ExOS rate-limit flood- broadcast Flood Rate Exceeded

  • 18 February 2017
  • 7 replies

Hi everyone.

I have some problem with control broadcast in my network.
If i set broadcast flood rate in something like 30000, i saw that Flood Rate Exceeded counter increases, but in Rx Pkt Bcast i saw maximum 50-100 packets per second.
MCast & UnkCast rate set to no-limit
sc1 # show ports 7 rate-limit flood port-number
Port Rate-Limit Discard Monitor Sat Feb 18 15:21:43 201777
Port Link Rx Pkt Rx Byte Rx Pkt Rx Pkt Flood Rate
State Count Count Bcast Mcast Exceeded
7 A 10532496 1630959311 10531169 1406 10531364 [/code]
Can you tel me what packet drop switch?

Also i fond this page https://extremeportal.force.com/ExtrArticleDetail?an=000083176, but i can't understand what it is the magic number: 15.625

TU for your answer? sory for my englishh=)

7 replies

Userlevel 4
To be simple, if you set rate-limit value of 64,000 it is given 64,000 tokens to a switch in every 15.625 microsecond. And since 64,000 tokens are good for 1 packet, the other packets will be dropped if those are coming into the switch within 15.625 microsecond.
So even if you see there's only 50 to 100 packets in average, there's still a possibility the switch drops packets when an interval time between two packets is very short.

TY for your answer, but i can't understand what exactly I set with command:
configure ports 14 rate-limit flood broadcast 60[/code]This means that first 60 packets go on and 61 packet will be dropped. Or using this command i set tokens count that generated switch, when it forvarding 1 packet?
Userlevel 4
Let's divide time frames in every 15.625 microsecond.
( t0, t1 = t0+15.625, t2 = t1 + 15.625 ... tx+1 = tx + 15.625 )
If you set the limit to 64 pps(to be simple), 64 tokens will be given to the switch on every time frame.
As the article says, the switch needs 64,000 tokens to forward 1 packet.
How many cycle the switch need to have 64,000 tokens? 64,000/64 = 1,000

Let's say the switch does not have any token from beginning and when can it forward a packet?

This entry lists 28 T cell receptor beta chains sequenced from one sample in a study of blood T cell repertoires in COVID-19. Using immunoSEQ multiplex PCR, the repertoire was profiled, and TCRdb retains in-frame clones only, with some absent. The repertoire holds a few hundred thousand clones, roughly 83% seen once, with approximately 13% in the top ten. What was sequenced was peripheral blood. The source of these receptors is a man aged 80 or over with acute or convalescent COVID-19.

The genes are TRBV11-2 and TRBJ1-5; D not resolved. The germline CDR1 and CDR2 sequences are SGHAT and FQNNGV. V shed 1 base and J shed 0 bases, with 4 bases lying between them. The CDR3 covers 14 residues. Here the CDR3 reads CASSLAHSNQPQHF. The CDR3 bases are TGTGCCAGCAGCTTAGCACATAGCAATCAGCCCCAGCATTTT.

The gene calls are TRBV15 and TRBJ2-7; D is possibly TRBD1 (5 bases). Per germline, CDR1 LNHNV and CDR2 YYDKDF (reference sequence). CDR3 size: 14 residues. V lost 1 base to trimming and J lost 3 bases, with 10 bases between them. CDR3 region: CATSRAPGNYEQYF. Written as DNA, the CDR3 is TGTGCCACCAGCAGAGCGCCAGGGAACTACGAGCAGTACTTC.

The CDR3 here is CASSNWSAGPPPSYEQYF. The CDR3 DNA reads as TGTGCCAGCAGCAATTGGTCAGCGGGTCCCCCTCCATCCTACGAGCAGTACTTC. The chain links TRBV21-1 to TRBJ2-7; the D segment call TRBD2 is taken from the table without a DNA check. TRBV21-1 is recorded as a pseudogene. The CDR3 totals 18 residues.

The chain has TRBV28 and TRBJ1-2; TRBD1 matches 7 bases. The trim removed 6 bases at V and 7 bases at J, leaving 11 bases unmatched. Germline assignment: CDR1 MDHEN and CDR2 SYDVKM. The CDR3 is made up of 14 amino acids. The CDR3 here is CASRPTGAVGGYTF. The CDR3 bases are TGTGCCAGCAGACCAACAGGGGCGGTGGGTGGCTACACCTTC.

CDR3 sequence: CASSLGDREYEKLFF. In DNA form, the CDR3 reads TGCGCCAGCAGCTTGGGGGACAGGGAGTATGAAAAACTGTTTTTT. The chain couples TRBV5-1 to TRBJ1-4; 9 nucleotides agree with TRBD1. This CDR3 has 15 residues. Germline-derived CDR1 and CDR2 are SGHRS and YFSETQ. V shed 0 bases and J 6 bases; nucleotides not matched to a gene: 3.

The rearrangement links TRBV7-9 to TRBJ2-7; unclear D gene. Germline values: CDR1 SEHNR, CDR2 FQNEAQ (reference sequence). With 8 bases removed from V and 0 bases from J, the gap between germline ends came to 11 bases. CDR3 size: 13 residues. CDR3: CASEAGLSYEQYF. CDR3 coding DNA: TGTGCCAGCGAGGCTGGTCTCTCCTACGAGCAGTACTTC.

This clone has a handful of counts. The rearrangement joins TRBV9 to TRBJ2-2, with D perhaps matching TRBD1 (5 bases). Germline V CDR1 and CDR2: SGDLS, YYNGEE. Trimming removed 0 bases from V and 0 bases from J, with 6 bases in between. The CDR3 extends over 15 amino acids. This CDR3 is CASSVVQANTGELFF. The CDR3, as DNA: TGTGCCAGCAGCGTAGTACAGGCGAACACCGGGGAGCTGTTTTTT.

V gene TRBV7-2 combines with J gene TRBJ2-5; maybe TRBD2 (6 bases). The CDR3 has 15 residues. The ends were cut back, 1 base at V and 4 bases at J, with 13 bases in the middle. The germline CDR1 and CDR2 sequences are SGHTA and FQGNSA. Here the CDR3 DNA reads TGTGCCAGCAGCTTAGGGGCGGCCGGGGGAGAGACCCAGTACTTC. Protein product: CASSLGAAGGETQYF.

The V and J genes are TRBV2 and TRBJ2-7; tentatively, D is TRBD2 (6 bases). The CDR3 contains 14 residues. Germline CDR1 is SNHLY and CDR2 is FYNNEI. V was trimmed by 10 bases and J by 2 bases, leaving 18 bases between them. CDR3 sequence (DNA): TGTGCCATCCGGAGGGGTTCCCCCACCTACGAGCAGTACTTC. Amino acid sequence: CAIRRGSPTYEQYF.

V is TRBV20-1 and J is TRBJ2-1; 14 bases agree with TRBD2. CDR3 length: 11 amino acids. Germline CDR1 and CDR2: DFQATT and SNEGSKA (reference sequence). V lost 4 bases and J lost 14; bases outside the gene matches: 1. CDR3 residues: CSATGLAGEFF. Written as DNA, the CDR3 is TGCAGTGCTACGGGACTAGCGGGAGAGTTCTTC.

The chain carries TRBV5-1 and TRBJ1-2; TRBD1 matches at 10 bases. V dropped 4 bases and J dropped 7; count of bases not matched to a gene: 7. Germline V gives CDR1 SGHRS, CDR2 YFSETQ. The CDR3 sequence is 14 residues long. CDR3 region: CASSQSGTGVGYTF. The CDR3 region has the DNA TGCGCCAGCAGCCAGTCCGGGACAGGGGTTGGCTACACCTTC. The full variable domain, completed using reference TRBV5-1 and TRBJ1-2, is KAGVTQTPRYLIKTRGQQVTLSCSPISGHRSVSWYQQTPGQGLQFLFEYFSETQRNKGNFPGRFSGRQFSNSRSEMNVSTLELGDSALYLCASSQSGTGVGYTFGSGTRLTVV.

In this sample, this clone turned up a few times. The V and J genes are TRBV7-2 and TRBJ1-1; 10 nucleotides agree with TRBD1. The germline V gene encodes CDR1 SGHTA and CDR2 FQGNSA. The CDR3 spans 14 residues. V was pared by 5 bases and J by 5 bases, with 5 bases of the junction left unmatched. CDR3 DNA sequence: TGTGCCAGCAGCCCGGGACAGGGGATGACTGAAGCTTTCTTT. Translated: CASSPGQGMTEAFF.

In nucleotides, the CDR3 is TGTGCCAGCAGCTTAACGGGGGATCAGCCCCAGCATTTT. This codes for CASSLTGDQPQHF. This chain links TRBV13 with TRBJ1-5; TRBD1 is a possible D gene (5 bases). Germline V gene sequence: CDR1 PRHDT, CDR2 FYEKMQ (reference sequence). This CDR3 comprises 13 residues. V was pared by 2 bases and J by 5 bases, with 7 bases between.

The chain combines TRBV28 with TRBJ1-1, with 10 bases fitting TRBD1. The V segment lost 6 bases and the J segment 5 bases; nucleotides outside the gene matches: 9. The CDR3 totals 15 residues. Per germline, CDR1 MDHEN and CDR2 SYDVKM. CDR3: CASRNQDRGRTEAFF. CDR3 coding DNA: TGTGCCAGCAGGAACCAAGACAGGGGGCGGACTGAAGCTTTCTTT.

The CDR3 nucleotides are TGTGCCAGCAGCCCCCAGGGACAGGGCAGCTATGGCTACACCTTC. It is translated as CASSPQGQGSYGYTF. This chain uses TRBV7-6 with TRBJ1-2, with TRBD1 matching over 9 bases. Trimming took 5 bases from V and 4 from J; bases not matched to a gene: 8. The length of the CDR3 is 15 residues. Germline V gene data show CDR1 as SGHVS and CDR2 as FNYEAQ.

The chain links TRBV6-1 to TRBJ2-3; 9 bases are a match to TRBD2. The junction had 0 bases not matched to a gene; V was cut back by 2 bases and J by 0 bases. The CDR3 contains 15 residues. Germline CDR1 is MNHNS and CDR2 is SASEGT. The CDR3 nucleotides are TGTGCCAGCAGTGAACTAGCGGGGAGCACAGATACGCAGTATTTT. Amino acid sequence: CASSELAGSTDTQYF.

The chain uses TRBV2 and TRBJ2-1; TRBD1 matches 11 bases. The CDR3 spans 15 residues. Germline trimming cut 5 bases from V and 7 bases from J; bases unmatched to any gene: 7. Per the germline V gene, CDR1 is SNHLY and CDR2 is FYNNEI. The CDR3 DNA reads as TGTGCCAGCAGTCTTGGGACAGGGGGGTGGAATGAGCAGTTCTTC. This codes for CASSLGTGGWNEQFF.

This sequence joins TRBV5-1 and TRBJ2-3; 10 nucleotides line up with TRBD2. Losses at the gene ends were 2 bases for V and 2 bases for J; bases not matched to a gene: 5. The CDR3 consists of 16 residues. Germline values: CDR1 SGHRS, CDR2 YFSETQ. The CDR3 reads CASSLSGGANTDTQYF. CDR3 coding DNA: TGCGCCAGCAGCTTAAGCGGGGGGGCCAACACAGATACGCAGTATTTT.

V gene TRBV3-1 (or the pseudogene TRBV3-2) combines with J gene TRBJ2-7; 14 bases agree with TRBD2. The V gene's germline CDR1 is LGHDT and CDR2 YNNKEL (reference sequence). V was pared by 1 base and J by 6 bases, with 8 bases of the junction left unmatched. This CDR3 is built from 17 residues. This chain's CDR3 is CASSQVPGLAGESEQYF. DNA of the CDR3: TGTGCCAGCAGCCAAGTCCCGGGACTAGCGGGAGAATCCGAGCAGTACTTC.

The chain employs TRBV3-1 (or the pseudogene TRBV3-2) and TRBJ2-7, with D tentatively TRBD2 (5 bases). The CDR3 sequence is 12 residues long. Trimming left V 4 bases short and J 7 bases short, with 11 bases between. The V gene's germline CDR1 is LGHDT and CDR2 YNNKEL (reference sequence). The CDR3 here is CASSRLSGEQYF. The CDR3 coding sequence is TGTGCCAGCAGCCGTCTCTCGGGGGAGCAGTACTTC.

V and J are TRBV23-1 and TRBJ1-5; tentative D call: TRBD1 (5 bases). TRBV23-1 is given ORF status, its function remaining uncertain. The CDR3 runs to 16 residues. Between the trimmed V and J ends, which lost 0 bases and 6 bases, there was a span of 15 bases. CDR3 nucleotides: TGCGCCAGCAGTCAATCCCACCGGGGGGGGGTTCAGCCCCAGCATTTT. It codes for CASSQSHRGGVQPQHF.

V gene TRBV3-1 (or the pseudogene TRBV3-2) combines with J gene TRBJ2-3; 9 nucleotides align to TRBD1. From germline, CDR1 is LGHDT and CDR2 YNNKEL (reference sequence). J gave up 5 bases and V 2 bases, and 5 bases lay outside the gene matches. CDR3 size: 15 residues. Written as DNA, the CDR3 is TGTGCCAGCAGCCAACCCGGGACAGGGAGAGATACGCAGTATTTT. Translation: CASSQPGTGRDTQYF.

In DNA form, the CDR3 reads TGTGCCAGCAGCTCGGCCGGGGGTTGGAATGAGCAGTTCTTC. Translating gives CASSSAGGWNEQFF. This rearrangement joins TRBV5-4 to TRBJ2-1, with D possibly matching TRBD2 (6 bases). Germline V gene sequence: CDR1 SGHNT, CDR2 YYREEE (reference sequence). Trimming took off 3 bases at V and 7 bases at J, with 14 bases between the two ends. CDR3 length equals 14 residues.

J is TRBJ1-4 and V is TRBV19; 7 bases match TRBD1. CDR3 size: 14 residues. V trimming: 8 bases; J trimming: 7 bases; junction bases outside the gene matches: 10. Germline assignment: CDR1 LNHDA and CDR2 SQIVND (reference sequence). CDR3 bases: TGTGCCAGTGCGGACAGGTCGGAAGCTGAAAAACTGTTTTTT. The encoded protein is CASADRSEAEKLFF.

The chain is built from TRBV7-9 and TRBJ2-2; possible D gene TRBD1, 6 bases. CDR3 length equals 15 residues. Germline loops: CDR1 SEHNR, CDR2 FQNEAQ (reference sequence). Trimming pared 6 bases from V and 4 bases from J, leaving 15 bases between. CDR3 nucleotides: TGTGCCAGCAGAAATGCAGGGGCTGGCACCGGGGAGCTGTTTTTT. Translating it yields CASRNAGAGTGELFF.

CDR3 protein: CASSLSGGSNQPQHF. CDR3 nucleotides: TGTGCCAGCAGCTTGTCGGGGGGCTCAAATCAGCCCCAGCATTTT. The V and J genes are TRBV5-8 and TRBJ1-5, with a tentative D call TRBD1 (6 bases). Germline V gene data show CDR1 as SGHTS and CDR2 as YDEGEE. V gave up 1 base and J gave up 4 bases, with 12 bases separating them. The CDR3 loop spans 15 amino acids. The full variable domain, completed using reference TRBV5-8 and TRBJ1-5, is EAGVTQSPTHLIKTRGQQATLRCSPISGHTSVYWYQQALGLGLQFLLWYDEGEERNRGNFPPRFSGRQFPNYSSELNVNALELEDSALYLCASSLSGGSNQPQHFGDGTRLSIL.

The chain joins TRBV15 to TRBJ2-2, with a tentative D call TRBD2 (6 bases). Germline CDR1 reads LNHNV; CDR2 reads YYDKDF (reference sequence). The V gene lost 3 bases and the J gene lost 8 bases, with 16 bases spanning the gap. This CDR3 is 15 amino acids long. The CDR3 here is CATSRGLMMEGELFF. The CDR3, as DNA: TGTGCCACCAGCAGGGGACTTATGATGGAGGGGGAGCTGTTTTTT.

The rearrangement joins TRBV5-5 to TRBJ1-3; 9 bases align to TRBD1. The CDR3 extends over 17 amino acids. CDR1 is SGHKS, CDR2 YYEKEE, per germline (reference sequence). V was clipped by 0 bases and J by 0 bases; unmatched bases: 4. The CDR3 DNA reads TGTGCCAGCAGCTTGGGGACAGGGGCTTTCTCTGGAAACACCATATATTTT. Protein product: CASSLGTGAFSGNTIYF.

t0 => 0 token, insufficient token, packet dropped
t1 => 64 tokens, insufficient tokens, packet dropped
t1000 => 64,000 tokens, use all of those to forward 1 packet
t1001 = > 64 tokens, insufficient tokens, packet dropped

So any packets that come to the switch from t0 to t999 will be dropped.

In ideal situation when the broadcast packets are coming in every 1,000th time frame, 64 packets will be forwarded in 1 second since 64,000 * 15,625 microsecond is approximately 1 second.
Userlevel 7

this behavior is supposed to be fixed with 21.1 and above. If you cannot upgrade to 21.1+, it would be better to use meters instead of the cli rate-limit flood command.
So if I correctly understand - drop of this packet its no so bad? I don't think so. Set rate-limit for 60000 broadcast its bad idea to, so how i can calculate rate limit for 200 broadcast pps without Flood Rate increment

-cannot upgrade to 21.1+ -- our vendor give us this this firmavare:
* sc1 # show switch
System Type: X670V-48x
Primary ver: patch1-9[/code]
Userlevel 7

Indeed, a x670V is on the 16.x train release, no way to upgrade to 21/22.x.

Drop of packet is certainly bad in that case. The rate-limit command does that (explicitly drop), but the issue here is that it doesn't happen precisely when expected. I understand the need to rate-limit such traffic above a given threshold, as this is certainly a loop going on, or an attack. Considering the behavior of this command, which is not anymore really per second, I'd encourage you to create meters. They would do the job as expected.
Userlevel 6
Let me see if I can ease the minds about how and when we use port/hardware based broadcast flood protection. Our use is edge customer facing interfaces... We set it to 200 pps on all of these. Do we get a few hits and alarms about this... Yep and we have trained our NOC on how to look at the stats on that port to determine if the customer has a loop or something going on inside their LAN or network. this does not affect their ability to use the network or services. This does not disable their port but sure the heck will slow down a local broadcast storm from coming back into our one gig switches and saturating a one gig uplink port. It generates a nice snmp trap for the NOC to respond to. The first time you let one of your edge customers know they have a small or big loop going on in their LAN you will be a hero to them... Just remember this is a broadcast packets being sent to every port in the same broadcast domain. If you drop a few packets because of this configuration as a rule it does not effect the services. If you have a loop going on in an adjacent network that is being sent to you because you are part of their layer 2 broadcast domain believe me they will want you to let them know so it can be dealt with and shut down. We have thousands of interfaces with broadcast packets being limited for years and have yet to have any issues with our services and clients.